panies are at last beginning to find out its
merits, and the production, large as it i3,
will probably tae greatly extended in the
near future. Besides the enormous ship
ment of coal, as much as 250,000 tons of
coke have been manufactured from it In the
first half of the present year. The impor
tance of these magnificent coal beds as a
factor in the industrial progress of Virginia
can hardly be over estimated, while their
development will add greatly to the pros
perity of the Norfolk & Western, a com
pany which has been mainly instrumental
in bringing all this hidden wealth to light.
The record made by Pocahontas coal is
unique in the history of the coal trade. The
mines were not '.opened until ISB3, and with
in ten years It- has passed all its competi
tors and established its reputation as the
great steam coal of the world. It is to-day
undoubtedly the be«t known coal, not only
in America, but in Great Britain and
throughout th« continent of Europe, and
during the brief period its tonnage has
increased with marvelous rapidity.
But the purpose of this article is to
advise the public as to how the smoke
nuisance may be abated without in
curring additional expense, and in do
ing so we,
Ist. Quote from Prof. McCreath,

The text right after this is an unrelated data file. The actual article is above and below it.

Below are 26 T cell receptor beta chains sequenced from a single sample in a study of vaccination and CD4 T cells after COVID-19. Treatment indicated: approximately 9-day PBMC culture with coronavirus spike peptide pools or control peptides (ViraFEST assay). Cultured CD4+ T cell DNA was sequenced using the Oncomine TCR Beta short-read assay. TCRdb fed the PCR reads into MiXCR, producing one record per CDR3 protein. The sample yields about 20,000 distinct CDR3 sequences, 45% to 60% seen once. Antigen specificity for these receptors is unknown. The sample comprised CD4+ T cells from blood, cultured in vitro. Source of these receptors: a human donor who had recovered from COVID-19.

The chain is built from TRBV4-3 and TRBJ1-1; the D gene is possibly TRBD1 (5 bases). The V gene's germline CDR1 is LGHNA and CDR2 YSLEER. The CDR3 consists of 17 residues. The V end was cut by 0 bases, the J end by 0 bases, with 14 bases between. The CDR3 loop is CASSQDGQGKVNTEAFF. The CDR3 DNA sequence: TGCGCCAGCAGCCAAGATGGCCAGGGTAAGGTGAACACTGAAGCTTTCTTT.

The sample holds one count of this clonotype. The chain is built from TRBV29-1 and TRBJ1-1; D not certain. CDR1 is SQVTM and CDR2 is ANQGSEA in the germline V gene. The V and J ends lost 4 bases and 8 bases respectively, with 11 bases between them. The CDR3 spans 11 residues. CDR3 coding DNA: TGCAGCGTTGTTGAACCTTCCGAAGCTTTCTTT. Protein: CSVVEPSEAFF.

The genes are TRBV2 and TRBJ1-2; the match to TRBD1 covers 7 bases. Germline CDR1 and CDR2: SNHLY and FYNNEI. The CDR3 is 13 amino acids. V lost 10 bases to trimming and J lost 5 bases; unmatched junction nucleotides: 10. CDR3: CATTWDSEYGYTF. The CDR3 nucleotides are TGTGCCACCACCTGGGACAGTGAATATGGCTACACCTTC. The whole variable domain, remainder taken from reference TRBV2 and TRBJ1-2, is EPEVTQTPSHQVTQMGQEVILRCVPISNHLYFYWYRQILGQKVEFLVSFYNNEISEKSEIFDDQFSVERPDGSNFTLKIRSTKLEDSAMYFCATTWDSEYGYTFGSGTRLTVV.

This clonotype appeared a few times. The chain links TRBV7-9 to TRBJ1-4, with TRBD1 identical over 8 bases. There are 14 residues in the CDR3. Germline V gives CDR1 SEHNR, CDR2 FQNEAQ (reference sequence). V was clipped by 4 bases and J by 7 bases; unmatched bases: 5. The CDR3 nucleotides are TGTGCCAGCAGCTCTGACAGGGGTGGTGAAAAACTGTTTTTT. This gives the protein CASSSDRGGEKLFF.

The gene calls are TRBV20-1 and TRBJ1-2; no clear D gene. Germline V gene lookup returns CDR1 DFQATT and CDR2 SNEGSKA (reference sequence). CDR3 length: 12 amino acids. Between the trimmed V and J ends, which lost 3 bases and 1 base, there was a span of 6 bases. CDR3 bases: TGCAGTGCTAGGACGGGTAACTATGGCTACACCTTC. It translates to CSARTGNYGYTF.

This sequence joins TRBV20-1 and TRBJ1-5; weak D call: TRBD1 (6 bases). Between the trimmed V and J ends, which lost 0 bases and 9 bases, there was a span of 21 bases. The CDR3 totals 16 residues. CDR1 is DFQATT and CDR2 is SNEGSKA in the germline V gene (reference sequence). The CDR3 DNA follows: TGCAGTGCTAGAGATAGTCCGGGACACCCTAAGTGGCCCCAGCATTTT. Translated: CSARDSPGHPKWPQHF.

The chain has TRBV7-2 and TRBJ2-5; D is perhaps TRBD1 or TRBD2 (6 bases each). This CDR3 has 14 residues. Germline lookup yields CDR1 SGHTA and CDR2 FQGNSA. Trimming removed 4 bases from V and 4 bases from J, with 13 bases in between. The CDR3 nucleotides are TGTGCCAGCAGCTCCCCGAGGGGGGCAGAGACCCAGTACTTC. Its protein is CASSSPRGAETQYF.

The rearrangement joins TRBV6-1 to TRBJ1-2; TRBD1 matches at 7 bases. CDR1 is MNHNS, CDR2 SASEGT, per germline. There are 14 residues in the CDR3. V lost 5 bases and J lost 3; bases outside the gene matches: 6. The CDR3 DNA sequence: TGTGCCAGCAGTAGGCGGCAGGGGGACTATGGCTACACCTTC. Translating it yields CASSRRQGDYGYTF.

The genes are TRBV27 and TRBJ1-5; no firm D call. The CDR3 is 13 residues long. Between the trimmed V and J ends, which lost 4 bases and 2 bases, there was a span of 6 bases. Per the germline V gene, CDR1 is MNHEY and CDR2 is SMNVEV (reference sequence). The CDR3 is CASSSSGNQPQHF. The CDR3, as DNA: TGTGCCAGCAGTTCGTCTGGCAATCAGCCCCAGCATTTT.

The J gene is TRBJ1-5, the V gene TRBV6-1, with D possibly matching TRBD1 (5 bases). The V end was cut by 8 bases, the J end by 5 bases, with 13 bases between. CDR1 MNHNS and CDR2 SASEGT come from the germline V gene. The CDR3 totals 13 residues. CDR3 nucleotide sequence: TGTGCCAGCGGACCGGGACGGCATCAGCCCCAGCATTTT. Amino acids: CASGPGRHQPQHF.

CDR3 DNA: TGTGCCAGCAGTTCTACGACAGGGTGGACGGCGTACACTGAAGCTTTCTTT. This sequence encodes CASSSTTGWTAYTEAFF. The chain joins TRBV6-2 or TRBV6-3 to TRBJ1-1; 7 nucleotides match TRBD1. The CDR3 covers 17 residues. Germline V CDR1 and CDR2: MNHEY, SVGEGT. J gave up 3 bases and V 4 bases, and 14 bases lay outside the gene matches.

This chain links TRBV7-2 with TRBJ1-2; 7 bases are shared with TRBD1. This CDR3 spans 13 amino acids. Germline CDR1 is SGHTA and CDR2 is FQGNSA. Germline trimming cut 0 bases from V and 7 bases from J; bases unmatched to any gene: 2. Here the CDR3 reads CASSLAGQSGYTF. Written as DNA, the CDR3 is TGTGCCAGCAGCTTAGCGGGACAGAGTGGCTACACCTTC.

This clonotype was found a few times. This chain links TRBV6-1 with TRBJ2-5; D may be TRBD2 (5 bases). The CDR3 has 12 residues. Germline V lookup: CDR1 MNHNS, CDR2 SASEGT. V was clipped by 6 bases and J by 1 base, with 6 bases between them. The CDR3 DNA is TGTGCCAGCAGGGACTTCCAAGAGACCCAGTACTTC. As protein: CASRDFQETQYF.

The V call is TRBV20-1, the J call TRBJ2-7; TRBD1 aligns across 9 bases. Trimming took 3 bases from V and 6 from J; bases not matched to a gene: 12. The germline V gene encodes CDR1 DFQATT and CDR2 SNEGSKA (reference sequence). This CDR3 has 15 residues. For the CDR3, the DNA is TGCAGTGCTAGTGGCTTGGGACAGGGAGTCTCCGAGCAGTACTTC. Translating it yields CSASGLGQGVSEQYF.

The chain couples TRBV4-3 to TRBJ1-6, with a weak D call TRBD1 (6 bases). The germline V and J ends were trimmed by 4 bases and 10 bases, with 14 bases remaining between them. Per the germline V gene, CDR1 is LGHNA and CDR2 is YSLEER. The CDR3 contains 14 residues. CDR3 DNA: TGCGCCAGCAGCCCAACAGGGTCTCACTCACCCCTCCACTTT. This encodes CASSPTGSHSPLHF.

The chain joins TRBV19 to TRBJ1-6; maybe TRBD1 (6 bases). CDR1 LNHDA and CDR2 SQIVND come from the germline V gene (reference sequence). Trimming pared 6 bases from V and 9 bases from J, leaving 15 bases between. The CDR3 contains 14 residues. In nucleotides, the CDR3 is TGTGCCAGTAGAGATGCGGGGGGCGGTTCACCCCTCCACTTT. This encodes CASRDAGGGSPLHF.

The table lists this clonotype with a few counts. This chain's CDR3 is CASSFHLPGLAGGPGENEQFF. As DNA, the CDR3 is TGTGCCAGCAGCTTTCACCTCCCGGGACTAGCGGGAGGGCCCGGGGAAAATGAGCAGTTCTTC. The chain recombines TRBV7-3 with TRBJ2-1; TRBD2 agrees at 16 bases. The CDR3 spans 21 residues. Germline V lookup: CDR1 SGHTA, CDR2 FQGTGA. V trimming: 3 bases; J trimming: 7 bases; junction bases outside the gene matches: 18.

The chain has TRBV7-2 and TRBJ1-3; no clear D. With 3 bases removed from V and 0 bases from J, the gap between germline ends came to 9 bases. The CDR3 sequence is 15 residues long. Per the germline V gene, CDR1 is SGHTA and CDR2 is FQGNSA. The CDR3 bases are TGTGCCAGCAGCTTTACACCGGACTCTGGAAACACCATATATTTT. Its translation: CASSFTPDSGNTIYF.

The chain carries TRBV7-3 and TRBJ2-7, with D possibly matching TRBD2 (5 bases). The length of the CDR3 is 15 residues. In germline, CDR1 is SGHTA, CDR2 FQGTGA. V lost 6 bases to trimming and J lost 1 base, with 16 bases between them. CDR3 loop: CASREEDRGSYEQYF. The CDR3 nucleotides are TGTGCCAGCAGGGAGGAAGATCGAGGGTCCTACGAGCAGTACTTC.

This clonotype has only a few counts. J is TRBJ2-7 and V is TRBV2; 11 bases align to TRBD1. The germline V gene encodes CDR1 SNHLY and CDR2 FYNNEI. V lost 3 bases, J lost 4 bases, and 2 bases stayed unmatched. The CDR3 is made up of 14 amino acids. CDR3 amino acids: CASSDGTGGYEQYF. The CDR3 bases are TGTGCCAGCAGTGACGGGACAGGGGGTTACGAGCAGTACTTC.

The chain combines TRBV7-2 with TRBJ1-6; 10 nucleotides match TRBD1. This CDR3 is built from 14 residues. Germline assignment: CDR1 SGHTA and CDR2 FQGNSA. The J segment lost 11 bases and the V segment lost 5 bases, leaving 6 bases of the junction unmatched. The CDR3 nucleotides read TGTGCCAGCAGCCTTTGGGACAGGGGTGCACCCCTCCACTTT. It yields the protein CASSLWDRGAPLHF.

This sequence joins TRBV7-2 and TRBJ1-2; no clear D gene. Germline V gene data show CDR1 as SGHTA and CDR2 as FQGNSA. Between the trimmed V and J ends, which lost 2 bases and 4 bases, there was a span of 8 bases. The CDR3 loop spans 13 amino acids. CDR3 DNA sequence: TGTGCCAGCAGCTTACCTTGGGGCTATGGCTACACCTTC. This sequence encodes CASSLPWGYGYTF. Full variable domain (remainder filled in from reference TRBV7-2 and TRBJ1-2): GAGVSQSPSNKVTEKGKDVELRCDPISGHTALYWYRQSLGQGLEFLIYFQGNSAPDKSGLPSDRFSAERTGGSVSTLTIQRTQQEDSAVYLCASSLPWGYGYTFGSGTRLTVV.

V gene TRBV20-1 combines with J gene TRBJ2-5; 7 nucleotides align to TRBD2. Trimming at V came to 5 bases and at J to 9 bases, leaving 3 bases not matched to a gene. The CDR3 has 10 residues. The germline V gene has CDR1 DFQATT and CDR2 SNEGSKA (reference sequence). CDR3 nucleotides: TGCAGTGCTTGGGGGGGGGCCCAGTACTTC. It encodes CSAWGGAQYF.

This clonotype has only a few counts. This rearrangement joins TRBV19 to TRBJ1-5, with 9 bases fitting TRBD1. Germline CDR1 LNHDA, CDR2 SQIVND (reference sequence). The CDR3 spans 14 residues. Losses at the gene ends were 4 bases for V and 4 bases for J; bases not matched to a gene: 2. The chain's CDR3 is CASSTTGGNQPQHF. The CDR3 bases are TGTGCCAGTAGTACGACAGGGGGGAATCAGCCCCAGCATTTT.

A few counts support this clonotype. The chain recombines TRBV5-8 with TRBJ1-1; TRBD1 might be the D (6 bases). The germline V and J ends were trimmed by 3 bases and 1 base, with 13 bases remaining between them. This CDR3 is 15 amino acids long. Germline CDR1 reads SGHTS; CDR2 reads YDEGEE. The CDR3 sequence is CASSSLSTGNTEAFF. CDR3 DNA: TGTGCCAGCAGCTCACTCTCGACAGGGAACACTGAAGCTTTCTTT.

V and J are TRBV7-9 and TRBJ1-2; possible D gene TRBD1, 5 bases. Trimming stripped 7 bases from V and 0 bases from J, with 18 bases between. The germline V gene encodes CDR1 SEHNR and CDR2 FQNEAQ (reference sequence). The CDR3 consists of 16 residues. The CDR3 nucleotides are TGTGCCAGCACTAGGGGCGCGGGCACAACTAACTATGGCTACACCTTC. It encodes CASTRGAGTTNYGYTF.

the eminent geologist of Pennsylvania,
"For steam purposes the Pocahontas coal
cannot be excelled, as recommendations from
those, who have used it upon locomotives,
steamboats, and in factories and mills, show
it to be unusually free from smoke and
leaves but little ash. It does not clog or
choke the flues of the boilers, or of the
chimneys, as nearly all the coal is consumed
in making an intense fire, thus generating
more steam and doing more work per pound
of coal than any other kind."
2nd. We submit the following analysis of
Analysis of Pocahontas Semi-Bituminous Coal Made by the Following Eminent Author
Matter. Carbon. Water. Sulphur. Ash.
Prof. B. Stilman, Yale College 19.85 77.48 0.47 0.63 2.19
Prof. C. F. Chandler, Columbia College, New
York 23.90 74.20 0.52 0.52 1.38
Prof. F. A. Terry, Boston 17.93 77.89 0.70 0.49 2.99
Norway Steel and Iron 1 ' Company** Chemist," ** " H| -
Boston 19.24 76.05 0.45 0.71 2.65